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Thinking about Politics and Biology today
Date: 29 June 2004 Time: 11.00 am
THINKING ABOUT POLITICS AND BIOLOGY TODAY
A series of events sponsored by the Institute of Advanced Studies, the Faculty of Arts and Humanities, the International Office and CESAGen.
Attendance is open and free to anyone interested
Tuesday, 29 June 2004
Hugh Raffles, 'On the language of bees, as such'
Furness Lecture Theatre 1, 11-1pm
Tuesday, 29 June 2004
Karen Rader, 'The metaphor of domestication'
Furness Lecture Theatre 1, 4-6pm
Wednesday, 30 June 2004
Workshop: 'What is life? Agamben, bio-power and governmentality'
Cartmel Room, 10-4pm
Speakers: Bülent Diken (Sociology), Michael Dillon (Politics), Paul Fletcher (Religious Studies), Adrian Mackenzie (Culture, Media, and Communication), Nayanika Mookherjee (Sociology), Stewart Motha (Law), and Paolo Palladino (History)
Thursday, 1 July 2004
Karen Rader, 'Displaying 'life"Furness Lecture Theatre 1, 2-4pm
Karen Rader, Marilyn Simpson Chair for Science and Society at Sarah Lawrence College, has written widely on the relationship between genetics and American culture and politics. Her many publications on the subject are synthesised in Making Mice: Standardizing Animals for American Biomedical Research, 1900-1955 (Princeton, 2004). She has also been involved in the organisation of Wonderful: Visions of a Near Future, an exhibition on the intersection of science and art that will be coming to Britain in Winter 2004.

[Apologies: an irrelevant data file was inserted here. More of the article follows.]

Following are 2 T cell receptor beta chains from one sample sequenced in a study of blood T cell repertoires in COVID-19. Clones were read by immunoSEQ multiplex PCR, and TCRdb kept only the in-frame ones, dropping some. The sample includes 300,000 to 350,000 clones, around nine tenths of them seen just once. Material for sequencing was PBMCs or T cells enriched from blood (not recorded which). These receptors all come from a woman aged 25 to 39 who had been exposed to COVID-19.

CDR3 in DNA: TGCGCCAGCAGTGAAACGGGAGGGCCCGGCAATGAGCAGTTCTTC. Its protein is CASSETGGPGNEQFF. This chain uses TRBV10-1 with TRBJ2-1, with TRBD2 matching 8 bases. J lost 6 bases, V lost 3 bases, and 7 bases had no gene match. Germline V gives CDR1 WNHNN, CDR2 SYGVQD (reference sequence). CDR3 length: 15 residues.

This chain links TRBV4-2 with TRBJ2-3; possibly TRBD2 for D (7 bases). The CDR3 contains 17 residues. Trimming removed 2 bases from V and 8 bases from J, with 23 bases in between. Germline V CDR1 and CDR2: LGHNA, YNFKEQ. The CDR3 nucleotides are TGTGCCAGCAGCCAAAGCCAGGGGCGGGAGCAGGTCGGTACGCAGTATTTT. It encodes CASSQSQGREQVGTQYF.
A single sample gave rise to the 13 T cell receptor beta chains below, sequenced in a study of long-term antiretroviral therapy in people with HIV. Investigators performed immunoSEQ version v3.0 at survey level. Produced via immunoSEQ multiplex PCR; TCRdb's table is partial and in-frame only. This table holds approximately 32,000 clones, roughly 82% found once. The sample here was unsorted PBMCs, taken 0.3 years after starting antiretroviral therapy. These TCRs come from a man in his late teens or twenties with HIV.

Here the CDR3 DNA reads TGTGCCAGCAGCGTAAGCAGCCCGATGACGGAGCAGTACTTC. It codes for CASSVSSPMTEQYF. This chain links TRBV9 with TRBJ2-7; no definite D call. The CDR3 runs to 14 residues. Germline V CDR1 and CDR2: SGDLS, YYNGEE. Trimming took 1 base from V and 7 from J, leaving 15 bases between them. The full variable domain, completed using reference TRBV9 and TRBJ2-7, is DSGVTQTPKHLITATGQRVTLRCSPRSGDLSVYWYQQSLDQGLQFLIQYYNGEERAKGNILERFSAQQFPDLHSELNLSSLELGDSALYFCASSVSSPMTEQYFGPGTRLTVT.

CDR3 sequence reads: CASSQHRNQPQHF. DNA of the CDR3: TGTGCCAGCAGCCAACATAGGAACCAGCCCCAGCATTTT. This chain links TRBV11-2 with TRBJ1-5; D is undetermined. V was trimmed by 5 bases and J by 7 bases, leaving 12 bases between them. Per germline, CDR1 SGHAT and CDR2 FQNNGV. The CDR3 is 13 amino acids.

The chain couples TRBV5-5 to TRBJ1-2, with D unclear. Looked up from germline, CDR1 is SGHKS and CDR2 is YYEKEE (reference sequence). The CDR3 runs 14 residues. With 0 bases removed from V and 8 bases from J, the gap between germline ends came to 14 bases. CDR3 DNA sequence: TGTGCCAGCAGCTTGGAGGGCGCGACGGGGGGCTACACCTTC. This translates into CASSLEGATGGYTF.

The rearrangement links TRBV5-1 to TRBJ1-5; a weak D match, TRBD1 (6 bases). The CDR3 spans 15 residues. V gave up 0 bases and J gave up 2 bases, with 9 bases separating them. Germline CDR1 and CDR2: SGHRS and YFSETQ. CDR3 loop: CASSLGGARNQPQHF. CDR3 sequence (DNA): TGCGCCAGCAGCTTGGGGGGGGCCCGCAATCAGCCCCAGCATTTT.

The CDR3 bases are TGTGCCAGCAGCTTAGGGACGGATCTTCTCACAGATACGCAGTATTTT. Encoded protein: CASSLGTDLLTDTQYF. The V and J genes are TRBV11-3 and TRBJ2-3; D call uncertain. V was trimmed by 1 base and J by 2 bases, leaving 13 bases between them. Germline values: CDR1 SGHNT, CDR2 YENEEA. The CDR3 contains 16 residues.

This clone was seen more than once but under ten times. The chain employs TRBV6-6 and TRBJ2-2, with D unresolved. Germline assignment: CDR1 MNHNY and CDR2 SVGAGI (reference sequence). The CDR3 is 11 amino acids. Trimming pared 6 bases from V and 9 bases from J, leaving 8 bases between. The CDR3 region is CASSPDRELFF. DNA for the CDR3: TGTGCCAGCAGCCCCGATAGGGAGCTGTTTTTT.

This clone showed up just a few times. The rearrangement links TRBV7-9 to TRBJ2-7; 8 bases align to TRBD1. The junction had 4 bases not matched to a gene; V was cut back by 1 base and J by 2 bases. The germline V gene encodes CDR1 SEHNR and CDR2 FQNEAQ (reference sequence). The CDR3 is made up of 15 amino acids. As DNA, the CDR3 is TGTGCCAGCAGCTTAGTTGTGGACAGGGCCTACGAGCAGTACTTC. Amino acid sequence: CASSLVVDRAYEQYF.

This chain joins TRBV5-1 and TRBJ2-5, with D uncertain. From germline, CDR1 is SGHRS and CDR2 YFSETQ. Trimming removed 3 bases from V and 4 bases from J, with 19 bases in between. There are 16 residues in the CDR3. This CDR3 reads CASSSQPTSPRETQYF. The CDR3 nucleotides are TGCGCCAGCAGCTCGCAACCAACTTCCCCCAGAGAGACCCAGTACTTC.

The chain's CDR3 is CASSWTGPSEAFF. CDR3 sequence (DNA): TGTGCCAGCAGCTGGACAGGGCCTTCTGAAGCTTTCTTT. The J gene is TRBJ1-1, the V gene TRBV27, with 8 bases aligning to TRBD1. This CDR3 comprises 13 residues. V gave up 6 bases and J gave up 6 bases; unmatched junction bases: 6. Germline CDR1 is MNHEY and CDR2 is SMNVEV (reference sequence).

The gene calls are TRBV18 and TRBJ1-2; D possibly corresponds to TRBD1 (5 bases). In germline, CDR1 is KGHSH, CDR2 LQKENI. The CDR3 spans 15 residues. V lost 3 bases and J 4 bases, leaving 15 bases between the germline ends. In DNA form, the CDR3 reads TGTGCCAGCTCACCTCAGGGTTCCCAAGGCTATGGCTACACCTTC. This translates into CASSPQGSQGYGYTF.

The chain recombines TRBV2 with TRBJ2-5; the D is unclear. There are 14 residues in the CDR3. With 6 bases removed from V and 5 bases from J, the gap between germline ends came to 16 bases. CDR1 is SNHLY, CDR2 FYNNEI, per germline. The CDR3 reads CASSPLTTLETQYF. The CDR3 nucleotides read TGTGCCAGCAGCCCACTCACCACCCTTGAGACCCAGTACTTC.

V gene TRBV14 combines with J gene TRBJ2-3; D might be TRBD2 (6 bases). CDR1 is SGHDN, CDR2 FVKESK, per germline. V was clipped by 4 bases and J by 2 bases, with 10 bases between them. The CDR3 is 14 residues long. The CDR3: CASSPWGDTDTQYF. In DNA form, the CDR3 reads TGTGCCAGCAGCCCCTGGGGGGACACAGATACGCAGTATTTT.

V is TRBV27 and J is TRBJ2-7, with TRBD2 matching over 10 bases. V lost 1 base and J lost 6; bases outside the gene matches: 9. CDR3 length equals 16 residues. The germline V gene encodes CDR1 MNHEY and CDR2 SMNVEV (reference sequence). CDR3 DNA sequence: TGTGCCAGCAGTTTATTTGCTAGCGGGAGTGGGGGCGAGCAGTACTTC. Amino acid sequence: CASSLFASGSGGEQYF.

Hugh Raffles is Associate Professor of Anthropology at the University of California, Santa Cruz. His first book, In Amazonia: A Natural History (Princeton, 2002), an ethnographic account of the making of Amazonian nature, has received awards from the Society for Humanistic Anthropology, the American Ethnological Association, and the American Library Association. He is currently working on The Illustrated Insectopedia, an alphabetical investigation of human-insect relations.
Who can attend: Anyone
Organising departments and research centres: History
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